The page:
Ergonomics


Home Office Ergonomics

With the onset of Covid-19 several of us found ourselves working from home rather than our normal offices.  In many instances, this means dining room tables have become our new desks, most of us are working from laptops rather than desktops and facing the challenge of having only one monitor.  These make shift workstations make us feel less productive and can be uncomfortable.  We have compiled the following tips to help make our home workstations a little more comfortable. 

Keeping your body in neutral postures is key to working comfortably. 

Correct Sitting Posture

  • Your head and neck should be aligned so that your head is vertical to your neck. In most cases the corner of your eye should be on the same plane as the top one-third of your monitor.  With laptops this can be simply accomplished by placing books under the laptop.  The exception to this rule is when the user is wearing bifocals.  The initial focus should still be in the bottom one-third of the screen however in order to accomplish this the monitor is usually lower. This action will require that an external keyboard and mouse are added.
  • Your shoulders should be relaxed, not shrugged but supported. This is accomplished in your campus office by raising or lowering the keyboard tray.  At home we can accomplish this by adding a board on your work surface to raise the keyboard and mouse.  Studies show that forearm support is an essential part of maintaining ergonomic health, therefore the board should not create any drop off points or pressure points. To make the keyboard lower, try sitting on sofa pillows, sofa pillows can also be used as a foot rest.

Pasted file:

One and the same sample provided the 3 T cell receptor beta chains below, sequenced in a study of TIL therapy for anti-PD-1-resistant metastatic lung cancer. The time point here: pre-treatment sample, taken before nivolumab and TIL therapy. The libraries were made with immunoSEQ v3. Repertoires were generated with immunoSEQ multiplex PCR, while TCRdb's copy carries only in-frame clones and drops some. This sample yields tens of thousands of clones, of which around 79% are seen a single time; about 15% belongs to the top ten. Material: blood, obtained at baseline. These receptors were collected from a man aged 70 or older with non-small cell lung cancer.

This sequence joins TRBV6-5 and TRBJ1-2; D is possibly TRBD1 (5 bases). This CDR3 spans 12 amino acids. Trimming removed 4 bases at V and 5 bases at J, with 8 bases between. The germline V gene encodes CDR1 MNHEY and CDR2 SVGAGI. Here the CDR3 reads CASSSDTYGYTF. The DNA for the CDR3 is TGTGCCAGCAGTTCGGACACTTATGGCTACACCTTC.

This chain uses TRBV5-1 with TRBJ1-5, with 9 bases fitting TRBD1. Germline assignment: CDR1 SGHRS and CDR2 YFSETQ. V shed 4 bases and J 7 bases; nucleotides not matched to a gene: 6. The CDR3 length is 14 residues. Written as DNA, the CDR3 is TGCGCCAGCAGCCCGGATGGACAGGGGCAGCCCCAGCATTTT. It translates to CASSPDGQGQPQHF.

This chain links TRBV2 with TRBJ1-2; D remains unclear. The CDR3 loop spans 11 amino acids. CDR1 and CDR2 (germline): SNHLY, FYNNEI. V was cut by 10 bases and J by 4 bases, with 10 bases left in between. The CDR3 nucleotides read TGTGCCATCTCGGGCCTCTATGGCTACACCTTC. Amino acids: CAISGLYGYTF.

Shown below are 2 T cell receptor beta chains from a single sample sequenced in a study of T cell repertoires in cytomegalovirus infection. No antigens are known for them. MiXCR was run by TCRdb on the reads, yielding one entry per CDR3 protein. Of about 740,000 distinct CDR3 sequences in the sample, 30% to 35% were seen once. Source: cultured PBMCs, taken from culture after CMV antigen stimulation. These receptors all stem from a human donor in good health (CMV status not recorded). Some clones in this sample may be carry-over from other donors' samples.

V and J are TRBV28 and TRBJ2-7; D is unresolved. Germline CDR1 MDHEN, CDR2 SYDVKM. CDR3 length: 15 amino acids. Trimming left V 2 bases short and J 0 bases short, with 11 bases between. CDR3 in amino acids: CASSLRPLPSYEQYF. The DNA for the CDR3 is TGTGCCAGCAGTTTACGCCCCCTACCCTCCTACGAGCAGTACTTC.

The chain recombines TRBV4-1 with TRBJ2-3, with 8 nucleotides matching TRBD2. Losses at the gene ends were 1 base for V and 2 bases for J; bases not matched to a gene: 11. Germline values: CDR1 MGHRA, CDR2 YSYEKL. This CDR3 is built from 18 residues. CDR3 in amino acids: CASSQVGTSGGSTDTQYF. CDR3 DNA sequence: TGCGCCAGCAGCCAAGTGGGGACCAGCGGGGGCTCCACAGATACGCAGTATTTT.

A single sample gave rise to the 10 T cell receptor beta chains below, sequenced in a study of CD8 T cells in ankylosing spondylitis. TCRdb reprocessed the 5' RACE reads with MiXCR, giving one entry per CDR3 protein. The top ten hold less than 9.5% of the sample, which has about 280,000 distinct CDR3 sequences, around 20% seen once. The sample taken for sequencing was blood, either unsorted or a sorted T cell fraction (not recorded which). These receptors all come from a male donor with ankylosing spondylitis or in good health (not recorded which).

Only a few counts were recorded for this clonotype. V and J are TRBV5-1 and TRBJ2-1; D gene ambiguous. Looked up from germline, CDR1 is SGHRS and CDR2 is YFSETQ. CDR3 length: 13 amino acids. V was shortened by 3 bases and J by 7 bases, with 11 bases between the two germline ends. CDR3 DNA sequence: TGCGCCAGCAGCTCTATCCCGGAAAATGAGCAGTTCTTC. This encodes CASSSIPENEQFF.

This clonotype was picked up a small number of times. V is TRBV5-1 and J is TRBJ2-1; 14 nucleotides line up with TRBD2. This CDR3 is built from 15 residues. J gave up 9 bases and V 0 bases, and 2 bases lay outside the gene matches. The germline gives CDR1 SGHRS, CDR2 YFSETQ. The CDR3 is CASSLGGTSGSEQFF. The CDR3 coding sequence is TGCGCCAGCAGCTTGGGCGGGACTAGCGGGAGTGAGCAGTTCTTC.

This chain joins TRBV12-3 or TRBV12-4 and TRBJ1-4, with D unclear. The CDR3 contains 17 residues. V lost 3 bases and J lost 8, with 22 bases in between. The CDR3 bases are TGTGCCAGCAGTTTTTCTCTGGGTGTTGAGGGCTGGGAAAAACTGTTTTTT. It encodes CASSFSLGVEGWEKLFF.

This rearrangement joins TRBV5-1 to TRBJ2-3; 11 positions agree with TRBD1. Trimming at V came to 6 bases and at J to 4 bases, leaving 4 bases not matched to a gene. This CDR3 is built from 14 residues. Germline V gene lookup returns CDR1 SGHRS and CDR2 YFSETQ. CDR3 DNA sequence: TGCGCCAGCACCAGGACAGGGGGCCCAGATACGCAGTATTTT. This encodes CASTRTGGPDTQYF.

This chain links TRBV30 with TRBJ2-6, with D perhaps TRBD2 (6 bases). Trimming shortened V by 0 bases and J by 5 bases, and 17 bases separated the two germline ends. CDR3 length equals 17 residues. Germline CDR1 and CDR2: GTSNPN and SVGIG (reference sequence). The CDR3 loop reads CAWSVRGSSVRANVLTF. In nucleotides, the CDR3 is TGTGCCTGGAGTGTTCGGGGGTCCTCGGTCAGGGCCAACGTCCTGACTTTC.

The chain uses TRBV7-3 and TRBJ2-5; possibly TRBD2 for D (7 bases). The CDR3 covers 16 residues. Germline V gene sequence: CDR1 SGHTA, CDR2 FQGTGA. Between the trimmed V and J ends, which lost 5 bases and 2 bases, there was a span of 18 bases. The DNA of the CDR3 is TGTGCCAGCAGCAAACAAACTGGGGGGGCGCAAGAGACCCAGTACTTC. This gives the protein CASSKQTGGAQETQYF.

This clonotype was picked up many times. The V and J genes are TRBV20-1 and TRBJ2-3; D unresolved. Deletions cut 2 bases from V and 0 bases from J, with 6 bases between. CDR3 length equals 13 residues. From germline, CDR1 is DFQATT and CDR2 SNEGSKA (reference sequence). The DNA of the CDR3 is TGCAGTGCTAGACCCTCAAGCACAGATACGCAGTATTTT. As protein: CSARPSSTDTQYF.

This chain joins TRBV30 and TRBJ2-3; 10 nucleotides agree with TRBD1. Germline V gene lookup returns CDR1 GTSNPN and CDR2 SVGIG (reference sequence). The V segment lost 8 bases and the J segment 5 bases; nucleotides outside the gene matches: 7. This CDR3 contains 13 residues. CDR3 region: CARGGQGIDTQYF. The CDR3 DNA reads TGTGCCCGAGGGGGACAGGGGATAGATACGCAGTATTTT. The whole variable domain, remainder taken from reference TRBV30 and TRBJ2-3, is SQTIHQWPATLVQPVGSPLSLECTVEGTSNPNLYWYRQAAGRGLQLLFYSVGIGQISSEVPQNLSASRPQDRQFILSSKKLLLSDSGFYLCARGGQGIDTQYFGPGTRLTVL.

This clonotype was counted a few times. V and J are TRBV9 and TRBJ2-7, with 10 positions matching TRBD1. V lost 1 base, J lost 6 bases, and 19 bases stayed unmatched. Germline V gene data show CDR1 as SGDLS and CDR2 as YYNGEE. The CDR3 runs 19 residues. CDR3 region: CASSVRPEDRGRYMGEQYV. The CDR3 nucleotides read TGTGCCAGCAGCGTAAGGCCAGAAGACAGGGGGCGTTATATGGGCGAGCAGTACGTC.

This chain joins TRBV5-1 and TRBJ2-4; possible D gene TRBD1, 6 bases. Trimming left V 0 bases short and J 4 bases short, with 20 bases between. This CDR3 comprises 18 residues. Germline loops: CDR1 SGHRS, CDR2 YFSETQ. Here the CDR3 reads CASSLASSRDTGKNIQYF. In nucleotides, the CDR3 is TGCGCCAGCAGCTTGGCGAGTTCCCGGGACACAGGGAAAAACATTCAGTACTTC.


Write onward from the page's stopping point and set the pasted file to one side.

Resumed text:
• Wrist should be an extension of the forearms, and not flexed upward or downward. If needed, palm rests can be created, by rolling a towel and placing it along the edge of the keyboard.  Avoid sharp edges, which cause pressure points.
Wrist support with a towel in a home office
  • Your seated position should have a slightly greater angle than 90° and not more than 110° to relieve pressure on the spine. Lumbar support can be added by adding a soft pillow or rolled towel in the small of your back.  Too hard of a support can cause a pressure point and sore back.

lumbar support for a regular chair at home

  • When selecting a chair, check the depth of the chair, you should have a fist distance between the edge of the seat and the back of your knees. If the seat is too deep this will cause pain in your legs and back.  A pillow behind the back can help to adjust the seat depth.  Placing feet on a low box or pillow can also help relieve pressure on the legs.  Standing for short periods of time can be helpful.  Studies show that standing for long periods of time can be much worse than sitting.  People also tend to lean if standing for longer than ten minutes.
  • One of the best things to do is to take frequent micro-breaks. Every twenty to thirty minutes change positions, get a drink walk around your house, or try quick stretches and flexes.  These micro-brakes don’t have to last long, but they make a huge difference.  There are also free apps that will help you remember to get up and take breaks.

For personalized home assessment, send a picture of yourself sitting at your home workstation to remergo@purdue.edu

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